Proficiency is a term that resonates through every pilot’s career. Its achievement and maintenance are taught to be the mantra of all who choose to fly. If you don’t have it, you should be pursuing it all the time.
Proficiency may be defined in various ways. In terms of the aviator, it implies that the pilot is “fully competent” in the art of handling an aircraft in all conditions of flight. Another definition may state it simply as a process that “advances one towards perfection.” But, who’s perfect? If it’s true that the most competent people in any discipline are those who are always aware of their shortcomings, then the vast majority of people likely need to work on their proficiency all the time.
No matter what the definition, there’s only one path to proficiency: practice. And, if you’re a pilot, practicing can be achieved in three different ways: in an aircraft with an instructor, in an aircraft on your own, or in a simulator. Simulators, in fact, are becoming so increasingly sophisticated that even lower-priced set-ups deliver such sharp accuracy that they quite accurately represent “the real thing.” And these aren’t units that you’ll only find at a flight training facility: some incredibly sophisticated stuff can be set up affordably in your home.
The aviation industry puts a lot of emphasis on the use of simulators for their extensive benefits in the training environment. However, licenced and experienced pilots should never dismiss their use for the benefits they can imbue upon themselves. Simulators are excellent tools for any pilot to use to blow dust off skills that have atrophied owing to lack of recent and repetitive time in actual flight.
Simulators keep your aviation mental game sharp. If you haven’t been in the cockpit for a while, setting yourself up on a simulator will re-connect you to the mental framework necessary to effectively and safely fly an airplane. They give you the opportunity to re- familiarise yourself with protocols that may have lost their edge. And, they prepare you for what’s ahead, when you’re about to climb into the cockpit for a flight you’ve never done, or one you’ve not done for some time.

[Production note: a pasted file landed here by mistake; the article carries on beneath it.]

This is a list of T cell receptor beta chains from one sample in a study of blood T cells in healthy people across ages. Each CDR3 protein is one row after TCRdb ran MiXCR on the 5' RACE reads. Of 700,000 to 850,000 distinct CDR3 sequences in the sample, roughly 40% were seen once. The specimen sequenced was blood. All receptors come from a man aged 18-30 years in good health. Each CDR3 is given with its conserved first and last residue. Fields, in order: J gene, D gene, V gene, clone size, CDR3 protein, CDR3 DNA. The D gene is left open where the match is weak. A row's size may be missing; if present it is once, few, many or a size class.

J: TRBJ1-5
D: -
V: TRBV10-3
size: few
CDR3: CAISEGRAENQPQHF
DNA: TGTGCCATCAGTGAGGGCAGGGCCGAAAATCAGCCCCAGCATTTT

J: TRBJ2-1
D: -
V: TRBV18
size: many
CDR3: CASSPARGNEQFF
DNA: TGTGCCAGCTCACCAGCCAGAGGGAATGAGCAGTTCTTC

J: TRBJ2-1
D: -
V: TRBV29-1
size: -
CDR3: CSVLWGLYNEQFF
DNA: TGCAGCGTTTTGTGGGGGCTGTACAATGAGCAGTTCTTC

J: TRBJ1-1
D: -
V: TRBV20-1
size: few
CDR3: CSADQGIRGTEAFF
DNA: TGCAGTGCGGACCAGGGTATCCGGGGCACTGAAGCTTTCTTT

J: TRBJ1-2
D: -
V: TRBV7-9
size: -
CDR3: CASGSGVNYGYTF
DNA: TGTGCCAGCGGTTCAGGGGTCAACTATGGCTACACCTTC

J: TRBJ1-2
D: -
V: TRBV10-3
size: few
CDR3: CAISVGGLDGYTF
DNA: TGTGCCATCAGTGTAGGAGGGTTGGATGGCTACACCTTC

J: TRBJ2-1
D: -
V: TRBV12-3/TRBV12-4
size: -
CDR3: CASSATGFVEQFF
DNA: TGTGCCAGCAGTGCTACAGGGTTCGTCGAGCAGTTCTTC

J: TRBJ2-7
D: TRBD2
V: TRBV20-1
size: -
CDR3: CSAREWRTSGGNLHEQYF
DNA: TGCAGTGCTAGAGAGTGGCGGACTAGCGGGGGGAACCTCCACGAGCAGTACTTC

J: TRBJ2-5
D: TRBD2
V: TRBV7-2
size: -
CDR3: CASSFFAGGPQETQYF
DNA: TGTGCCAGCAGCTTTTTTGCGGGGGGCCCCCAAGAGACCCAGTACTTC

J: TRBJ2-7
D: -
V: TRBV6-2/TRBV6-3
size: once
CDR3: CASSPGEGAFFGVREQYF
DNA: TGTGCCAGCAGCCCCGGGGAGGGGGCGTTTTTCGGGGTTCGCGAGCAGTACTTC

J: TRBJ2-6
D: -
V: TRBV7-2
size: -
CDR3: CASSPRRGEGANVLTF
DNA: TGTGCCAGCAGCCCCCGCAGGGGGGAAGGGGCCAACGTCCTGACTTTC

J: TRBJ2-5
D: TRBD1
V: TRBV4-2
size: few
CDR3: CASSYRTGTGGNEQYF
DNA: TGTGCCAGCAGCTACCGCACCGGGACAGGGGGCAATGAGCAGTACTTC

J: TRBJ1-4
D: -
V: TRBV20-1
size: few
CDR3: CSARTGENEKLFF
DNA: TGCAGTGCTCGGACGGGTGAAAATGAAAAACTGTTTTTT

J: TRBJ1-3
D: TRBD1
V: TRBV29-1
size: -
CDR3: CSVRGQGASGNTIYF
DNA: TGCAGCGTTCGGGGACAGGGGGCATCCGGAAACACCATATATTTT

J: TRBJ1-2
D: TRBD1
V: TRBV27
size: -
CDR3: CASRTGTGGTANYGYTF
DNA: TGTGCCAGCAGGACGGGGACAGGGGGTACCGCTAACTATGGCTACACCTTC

What can you do with your simulator time? Some of the toughest hand-eye coordination skills can be practiced over and over again, without risk to yourself, your airplane or your pocketbook. You can work on crosswind approaches and landings. You can practice short field and soft field take-offs and landings. You can practice manoeuvring in the circuit. It’s in this latter phase of flight that the chain of errors that lead to accidents remains statistically high. Practicing it first in a simulator will reduce the risk of it happening for real.
What’s really nifty about today’s home-based simulators are the services available that so enliven your sessions that the realism is moving ever closer towards the world of virtual reality. You can now plug your simulator into services that deliver live air traffic control over the Internet. In other words, you can actually talk to a “real” air traffic controller during your simulated flight. Other Internet services are available that will pump real weather into your simulator, thereby adding a factor that’s hugely beneficial to any instrument pilot who wants to blow cobwebs off their latent skills.
A few rules of thumb should be kept in mind when using simulators for practice. Start every session with an objective in mind. Don’t fall into the trap of using your simulator device as a toy: it’s for legitimate practice. If you’re practicing dealing with emergencies, keep the scenarios realistic. Don’t create inescapable situations: they do you no good. Know when to press “Pause” to evaluate a scenario with which you are having trouble, and work on it until you get it right.
The point to the above is simply this: don’t feel that a simulator is only for trainees. If you’ve gone from flying hundreds of hours per year to only flying a few dozen – or if you’ve been entirely out of flying for a couple of years – consider a home-based simulator to re-freshen your skills. Whatever your simulator hardware and software set-up, the transference of skills from such systems is firmly established to work. Don’t hesitate to give it a try.